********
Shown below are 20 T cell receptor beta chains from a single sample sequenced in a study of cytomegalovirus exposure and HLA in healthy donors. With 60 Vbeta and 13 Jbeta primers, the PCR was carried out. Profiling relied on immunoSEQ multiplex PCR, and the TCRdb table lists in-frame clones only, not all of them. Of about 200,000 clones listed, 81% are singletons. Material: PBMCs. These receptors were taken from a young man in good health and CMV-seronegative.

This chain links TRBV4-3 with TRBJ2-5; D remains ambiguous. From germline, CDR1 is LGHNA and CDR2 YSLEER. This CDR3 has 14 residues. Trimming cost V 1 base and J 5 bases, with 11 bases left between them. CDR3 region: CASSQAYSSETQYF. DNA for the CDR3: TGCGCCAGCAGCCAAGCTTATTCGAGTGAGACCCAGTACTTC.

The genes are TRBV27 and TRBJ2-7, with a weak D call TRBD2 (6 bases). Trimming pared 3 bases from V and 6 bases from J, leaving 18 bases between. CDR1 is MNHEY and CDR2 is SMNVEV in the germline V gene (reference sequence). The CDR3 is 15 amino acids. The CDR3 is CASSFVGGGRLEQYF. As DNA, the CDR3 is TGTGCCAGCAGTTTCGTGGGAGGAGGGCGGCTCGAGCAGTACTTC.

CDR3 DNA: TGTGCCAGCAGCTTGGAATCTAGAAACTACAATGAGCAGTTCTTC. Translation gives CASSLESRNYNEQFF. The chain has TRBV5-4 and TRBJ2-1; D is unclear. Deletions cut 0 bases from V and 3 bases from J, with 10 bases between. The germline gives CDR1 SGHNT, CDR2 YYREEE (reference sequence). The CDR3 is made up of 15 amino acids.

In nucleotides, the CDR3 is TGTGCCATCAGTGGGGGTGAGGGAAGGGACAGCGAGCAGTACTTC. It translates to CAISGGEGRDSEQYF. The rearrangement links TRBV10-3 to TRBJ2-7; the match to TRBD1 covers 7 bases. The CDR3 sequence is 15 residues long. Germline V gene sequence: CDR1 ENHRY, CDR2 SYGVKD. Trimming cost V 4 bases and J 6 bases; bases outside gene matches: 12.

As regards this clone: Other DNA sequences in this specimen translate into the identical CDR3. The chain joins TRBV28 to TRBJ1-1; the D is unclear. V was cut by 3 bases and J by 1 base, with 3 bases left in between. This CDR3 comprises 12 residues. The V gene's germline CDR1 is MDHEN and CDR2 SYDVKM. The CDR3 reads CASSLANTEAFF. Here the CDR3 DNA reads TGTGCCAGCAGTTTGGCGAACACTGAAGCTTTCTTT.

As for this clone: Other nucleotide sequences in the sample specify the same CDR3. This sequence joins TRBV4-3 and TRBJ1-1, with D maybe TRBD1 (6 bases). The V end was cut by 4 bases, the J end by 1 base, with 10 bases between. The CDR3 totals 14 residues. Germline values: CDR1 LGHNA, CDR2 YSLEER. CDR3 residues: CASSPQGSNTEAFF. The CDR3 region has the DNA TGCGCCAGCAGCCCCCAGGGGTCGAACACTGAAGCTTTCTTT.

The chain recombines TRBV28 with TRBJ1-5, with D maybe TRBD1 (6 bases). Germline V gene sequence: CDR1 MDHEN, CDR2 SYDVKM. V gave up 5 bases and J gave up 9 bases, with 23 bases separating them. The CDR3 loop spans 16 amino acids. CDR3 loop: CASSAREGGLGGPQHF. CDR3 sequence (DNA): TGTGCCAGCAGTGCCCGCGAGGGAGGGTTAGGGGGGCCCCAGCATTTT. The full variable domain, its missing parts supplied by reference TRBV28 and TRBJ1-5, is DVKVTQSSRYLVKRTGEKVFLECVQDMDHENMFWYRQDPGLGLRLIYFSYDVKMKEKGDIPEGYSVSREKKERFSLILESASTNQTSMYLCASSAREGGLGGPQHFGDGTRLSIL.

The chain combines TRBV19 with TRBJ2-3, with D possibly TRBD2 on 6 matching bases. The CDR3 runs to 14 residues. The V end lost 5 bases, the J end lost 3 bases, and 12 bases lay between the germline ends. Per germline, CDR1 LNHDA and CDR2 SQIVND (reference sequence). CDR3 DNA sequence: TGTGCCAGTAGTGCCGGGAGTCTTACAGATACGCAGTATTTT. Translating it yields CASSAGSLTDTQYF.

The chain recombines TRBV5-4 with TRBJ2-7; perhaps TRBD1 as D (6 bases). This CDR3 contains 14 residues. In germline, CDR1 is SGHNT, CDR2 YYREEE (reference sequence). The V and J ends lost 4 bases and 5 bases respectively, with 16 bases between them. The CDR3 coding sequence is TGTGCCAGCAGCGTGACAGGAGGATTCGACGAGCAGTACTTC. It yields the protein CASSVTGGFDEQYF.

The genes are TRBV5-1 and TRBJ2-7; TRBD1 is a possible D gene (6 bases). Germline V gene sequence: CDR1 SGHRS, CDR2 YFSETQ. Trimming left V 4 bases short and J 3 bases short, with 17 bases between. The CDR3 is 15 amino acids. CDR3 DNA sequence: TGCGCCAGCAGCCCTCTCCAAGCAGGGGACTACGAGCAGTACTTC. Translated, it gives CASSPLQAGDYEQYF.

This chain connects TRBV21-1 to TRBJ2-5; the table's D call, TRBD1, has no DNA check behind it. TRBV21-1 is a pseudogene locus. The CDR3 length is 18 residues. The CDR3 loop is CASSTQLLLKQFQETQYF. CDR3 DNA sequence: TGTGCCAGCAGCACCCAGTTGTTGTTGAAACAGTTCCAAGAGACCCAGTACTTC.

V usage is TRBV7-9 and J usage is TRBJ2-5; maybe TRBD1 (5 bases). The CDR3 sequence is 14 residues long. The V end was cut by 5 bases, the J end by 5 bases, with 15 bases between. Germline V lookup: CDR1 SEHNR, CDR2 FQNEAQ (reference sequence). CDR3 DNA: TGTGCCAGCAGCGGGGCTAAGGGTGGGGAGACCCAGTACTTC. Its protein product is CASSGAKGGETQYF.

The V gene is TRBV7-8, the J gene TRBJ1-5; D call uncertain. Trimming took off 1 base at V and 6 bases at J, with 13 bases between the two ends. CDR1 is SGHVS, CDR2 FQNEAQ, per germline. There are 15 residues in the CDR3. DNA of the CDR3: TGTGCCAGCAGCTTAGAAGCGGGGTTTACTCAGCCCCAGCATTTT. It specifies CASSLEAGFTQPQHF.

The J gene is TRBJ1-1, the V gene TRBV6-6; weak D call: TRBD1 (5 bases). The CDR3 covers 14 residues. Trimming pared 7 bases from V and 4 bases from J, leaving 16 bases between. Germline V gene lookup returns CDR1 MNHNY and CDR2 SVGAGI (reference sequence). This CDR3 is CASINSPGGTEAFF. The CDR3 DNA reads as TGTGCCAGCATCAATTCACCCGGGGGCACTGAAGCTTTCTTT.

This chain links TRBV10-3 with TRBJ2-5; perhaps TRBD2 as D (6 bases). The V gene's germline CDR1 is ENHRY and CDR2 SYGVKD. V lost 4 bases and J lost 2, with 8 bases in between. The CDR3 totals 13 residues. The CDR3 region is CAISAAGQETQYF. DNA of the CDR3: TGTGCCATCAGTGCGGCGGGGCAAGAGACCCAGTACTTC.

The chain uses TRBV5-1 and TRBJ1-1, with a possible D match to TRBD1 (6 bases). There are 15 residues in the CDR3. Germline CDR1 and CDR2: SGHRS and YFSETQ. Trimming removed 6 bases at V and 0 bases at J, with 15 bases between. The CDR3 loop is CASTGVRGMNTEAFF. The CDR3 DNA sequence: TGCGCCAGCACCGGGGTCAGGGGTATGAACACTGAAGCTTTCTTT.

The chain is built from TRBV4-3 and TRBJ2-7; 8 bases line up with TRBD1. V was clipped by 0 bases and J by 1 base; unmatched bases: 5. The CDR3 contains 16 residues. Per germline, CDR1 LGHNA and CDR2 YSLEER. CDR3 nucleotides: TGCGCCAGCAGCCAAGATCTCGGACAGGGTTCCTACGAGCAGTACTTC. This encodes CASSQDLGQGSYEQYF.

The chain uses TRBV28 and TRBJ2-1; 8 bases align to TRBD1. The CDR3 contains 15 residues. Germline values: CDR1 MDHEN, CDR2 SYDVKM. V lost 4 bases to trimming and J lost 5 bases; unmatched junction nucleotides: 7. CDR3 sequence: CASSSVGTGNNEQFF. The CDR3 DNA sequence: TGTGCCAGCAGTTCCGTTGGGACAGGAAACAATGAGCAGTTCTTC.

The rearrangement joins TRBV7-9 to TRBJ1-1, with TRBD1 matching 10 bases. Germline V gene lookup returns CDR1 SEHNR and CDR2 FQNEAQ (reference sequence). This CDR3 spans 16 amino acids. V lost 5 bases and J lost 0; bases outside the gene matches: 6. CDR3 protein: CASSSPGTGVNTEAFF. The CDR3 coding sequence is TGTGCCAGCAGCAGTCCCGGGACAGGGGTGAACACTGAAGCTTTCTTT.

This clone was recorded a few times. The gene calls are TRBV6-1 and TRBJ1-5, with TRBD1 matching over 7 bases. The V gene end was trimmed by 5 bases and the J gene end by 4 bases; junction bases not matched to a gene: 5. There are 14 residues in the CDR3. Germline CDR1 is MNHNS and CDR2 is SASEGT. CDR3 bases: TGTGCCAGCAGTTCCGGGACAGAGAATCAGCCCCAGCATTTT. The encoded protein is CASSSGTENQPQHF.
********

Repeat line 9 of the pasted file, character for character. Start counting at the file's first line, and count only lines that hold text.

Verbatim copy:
The chain combines TRBV19 with TRBJ2-3, with D possibly TRBD2 on 6 matching bases. The CDR3 runs to 14 residues. The V end lost 5 bases, the J end lost 3 bases, and 12 bases lay between the germline ends. Per germline, CDR1 LNHDA and CDR2 SQIVND (reference sequence). CDR3 DNA sequence: TGTGCCAGTAGTGCCGGGAGTCTTACAGATACGCAGTATTTT. Translating it yields CASSAGSLTDTQYF.